Bring-your-own-device (BYOD) programs aren’t a new development, but they have grown in recent years due to the benefits they deliver to both employer and employee. For many companies that didn’t have policies in place around remote work, BYOD was the only approach that could keep them operational during national lockdowns.
Beyond the basic survival for companies at the start of the pandemic in 2020, digital transformation is aided by the implementation of a BYOD program. But it can also raise critical security issues, which can threaten networks and data in an era featuring increasing cyber threats.
Companies utilize BYOD for their employees but many often extend to business partners like contractors and suppliers, and some even extend BYOD to customers.
For employee-based programs, productivity is a big driver, but it also tends to lead to employee satisfaction, since employees appreciate using the device of their choice for work.
BYOD programs also got a big boost in popularity because of the increased interest in remote and hybrid work environments. Companies need employees to be able to work from anywhere, and employees don’t want to juggle both personal and professional versions of devices, from smartphones to laptops and tablets.
The big hurdle for any company is security, because traditionally IT has been able to control the network environment. Before cloud-based digital transformation and programs like BYOD, security teams more easily controlled network access and data location. BYOD erases the perimeter, making perimeter-based security irrelevant.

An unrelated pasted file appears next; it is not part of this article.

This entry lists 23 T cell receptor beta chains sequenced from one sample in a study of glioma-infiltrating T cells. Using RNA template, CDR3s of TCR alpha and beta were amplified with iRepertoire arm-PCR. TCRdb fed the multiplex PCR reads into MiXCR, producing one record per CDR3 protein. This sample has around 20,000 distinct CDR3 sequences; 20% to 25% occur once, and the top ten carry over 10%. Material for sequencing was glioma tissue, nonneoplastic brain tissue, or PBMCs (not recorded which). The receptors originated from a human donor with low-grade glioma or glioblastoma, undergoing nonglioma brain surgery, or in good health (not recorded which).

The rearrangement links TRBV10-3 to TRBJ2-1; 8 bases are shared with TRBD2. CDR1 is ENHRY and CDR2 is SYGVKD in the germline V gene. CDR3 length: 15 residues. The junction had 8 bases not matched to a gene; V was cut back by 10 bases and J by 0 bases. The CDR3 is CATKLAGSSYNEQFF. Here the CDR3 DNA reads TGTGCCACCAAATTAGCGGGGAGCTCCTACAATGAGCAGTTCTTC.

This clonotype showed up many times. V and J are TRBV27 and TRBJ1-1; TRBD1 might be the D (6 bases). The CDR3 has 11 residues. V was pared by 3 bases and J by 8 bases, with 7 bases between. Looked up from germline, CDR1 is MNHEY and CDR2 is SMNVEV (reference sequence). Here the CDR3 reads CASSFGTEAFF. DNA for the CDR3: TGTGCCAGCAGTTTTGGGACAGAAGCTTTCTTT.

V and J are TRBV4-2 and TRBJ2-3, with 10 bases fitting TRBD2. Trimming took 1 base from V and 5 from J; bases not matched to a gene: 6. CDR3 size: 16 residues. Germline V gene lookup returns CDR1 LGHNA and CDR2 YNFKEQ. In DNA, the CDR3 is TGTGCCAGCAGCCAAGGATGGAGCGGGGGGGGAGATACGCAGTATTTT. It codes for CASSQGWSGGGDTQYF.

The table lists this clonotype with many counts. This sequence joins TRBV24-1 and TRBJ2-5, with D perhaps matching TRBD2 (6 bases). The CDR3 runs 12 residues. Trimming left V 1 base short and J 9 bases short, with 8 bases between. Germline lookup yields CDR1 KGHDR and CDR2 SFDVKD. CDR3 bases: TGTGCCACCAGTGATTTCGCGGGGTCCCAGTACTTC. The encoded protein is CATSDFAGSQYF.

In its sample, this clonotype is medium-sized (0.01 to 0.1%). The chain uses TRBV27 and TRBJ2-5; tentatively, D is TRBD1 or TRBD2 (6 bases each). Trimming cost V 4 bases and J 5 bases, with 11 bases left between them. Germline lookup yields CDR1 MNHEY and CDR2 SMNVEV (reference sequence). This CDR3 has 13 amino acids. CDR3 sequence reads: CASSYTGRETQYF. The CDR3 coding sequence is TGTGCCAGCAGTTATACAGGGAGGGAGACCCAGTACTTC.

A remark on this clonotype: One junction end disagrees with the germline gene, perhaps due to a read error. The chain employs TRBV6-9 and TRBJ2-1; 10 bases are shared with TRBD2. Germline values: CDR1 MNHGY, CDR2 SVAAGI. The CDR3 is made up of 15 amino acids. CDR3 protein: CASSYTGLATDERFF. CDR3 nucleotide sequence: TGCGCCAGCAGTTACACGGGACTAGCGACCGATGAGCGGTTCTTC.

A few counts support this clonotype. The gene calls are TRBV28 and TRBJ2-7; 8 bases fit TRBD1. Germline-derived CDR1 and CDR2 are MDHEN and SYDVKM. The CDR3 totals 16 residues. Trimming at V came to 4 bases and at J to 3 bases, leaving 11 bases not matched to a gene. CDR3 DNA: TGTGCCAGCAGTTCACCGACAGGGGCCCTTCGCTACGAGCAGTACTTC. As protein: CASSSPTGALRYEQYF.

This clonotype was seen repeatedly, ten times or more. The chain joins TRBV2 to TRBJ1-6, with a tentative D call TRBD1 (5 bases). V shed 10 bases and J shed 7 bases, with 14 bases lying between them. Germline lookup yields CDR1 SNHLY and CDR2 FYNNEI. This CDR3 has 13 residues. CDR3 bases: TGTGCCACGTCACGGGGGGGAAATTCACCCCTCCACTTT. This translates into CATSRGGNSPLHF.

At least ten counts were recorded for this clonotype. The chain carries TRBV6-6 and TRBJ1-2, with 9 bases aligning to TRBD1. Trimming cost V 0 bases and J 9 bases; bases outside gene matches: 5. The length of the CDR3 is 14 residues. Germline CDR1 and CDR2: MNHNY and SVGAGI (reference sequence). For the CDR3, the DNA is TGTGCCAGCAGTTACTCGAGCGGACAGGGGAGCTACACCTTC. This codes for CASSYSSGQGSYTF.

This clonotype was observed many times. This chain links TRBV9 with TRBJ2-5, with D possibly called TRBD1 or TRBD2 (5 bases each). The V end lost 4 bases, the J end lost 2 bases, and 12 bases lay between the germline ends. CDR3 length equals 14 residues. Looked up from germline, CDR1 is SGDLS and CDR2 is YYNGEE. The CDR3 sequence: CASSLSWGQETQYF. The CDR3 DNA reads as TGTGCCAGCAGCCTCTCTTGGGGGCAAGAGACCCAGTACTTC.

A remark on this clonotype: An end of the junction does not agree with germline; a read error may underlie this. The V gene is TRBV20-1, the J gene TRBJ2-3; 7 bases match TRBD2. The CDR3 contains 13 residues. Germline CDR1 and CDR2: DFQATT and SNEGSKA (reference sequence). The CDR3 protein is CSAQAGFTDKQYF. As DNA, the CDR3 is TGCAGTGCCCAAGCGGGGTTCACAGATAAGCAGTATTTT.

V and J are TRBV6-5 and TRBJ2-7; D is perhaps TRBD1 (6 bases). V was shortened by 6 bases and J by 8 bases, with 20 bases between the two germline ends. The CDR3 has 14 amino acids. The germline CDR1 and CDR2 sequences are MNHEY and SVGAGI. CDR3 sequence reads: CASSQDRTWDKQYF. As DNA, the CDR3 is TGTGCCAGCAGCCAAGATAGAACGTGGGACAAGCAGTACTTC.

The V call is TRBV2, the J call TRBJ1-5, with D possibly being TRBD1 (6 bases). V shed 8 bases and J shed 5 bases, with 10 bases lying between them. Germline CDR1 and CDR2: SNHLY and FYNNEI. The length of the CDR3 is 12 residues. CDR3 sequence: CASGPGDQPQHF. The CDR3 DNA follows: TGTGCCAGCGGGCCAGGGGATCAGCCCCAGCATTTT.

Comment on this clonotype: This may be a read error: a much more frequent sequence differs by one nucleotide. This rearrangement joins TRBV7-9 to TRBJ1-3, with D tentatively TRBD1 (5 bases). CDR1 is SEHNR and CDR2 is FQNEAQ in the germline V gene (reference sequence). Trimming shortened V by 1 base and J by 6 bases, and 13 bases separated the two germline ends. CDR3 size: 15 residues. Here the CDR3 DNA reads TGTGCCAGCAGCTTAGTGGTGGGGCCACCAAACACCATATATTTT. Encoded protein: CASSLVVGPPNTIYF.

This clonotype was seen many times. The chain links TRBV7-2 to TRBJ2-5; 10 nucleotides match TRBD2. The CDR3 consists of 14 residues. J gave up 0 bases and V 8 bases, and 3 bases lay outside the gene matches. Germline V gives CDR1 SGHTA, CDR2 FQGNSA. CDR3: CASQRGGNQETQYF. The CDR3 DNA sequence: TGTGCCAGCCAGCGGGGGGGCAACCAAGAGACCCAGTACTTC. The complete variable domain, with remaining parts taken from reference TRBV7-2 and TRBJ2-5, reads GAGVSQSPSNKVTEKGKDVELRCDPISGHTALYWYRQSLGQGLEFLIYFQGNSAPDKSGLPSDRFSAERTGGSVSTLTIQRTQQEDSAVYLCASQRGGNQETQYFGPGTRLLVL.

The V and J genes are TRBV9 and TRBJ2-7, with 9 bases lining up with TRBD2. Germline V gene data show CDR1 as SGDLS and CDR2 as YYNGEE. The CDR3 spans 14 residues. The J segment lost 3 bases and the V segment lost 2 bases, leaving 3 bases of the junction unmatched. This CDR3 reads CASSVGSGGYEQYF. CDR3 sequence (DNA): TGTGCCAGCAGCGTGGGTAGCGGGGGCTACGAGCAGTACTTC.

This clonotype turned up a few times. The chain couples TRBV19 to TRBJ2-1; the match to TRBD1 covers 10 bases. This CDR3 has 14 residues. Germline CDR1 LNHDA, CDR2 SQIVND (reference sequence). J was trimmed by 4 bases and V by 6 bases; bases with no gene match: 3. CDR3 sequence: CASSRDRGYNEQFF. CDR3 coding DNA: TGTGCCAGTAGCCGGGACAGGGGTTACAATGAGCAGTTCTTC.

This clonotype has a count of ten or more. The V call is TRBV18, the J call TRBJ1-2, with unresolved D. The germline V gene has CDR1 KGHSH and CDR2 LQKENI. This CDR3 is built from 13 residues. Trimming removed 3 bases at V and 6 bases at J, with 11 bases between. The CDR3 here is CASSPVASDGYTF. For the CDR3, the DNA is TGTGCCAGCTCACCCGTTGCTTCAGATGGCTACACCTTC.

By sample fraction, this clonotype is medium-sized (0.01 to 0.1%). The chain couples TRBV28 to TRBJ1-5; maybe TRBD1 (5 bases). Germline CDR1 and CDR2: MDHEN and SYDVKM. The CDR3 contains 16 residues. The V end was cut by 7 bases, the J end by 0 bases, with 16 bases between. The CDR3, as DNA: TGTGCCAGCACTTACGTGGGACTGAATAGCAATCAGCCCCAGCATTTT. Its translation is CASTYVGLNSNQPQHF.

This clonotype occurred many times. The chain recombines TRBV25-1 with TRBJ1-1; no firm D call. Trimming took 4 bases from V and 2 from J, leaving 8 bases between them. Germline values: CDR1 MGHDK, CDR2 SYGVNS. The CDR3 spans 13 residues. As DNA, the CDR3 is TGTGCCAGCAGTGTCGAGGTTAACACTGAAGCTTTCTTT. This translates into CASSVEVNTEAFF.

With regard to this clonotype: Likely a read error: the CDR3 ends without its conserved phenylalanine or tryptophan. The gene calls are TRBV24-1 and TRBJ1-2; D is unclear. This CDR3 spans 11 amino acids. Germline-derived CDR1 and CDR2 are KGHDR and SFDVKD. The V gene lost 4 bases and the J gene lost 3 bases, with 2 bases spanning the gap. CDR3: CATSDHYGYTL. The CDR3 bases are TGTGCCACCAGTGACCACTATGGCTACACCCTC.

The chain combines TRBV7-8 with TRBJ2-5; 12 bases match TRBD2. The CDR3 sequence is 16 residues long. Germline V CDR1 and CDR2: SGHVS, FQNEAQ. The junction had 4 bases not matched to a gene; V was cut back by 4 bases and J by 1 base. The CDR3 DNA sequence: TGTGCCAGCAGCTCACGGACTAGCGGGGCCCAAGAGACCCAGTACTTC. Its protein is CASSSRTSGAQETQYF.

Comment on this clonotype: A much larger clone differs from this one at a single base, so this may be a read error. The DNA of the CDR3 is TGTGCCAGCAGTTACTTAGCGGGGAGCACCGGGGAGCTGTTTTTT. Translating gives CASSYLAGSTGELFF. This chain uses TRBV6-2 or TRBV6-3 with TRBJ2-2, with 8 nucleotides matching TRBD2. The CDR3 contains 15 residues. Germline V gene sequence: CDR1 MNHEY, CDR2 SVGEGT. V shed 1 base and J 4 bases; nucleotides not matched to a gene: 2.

Today, along with the complications that BYOD introduces with the lack of control over apps, data, and access, IT security teams have less control. Data is exchanged in massive volumes and IT often doesn’t even own the infrastructure. But when it comes to BYOD, there are three steps security teams can take to reduce risk:
Improve Visibility, Preserve Privacy: One concern for security teams is the lack of data visibility on employee devices. Previously, teams have deployed agent-based security tools for company-owned devices, generally in the form of mobile device management solutions. Many employees would consider this to be an invasion of privacy when used within a BYOD program. It can also negatively affect functionality and performance of the device.
As an alternative, companies can use a cloud-based, agentless security solution that doesn’t require installation but still allows security teams the information they need to monitor and track sensitive data as needed. These solutions only monitor company data, so employees are able to keep their own activity and data private.
Choose Application Whitelisting: Blacklisting applications can become an all-consuming approach, but whitelisting can offer improved security against malware without requiring a full-time person assigned to monitor every new application. Whitelisting gives your security team the ability to focus on apps that should be trusted in your BYOD setting, blocking all other apps by default.
Prioritize Training: One of the easiest ways to improve security as you pursue digital transformation is through employee training. Equipping employees to recognize phishing emails and other tactics used by malicious actors is one of your best tools for a successful and secure BYOD program.
If you’ve been considering a BYOD program, or you are looking for ways to improve security on your existing BYOD practices, contact us at ITBroker.com. We can help you keep your digital transformation plans moving forward without increasing your security risk.